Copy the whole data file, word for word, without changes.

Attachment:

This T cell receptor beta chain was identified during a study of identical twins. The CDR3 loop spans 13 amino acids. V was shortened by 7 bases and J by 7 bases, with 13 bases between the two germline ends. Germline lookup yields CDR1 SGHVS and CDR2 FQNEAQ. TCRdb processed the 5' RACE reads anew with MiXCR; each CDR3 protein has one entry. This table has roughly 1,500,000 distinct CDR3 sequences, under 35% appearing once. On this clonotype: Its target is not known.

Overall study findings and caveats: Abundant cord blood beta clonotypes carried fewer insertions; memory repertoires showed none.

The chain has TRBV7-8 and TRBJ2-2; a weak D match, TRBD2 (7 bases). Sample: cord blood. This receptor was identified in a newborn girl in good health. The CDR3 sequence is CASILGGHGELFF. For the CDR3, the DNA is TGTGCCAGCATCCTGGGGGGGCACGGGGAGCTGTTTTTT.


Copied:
This T cell receptor beta chain was identified during a study of identical twins. The CDR3 loop spans 13 amino acids. V was shortened by 7 bases and J by 7 bases, with 13 bases between the two germline ends. Germline lookup yields CDR1 SGHVS and CDR2 FQNEAQ. TCRdb processed the 5' RACE reads anew with MiXCR; each CDR3 protein has one entry. This table has roughly 1,500,000 distinct CDR3 sequences, under 35% appearing once. On this clonotype: Its target is not known.

Overall study findings and caveats: Abundant cord blood beta clonotypes carried fewer insertions; memory repertoires showed none.

The chain has TRBV7-8 and TRBJ2-2; a weak D match, TRBD2 (7 bases). Sample: cord blood. This receptor was identified in a newborn girl in good health. The CDR3 sequence is CASILGGHGELFF. For the CDR3, the DNA is TGTGCCAGCATCCTGGGGGGGCACGGGGAGCTGTTTTTT.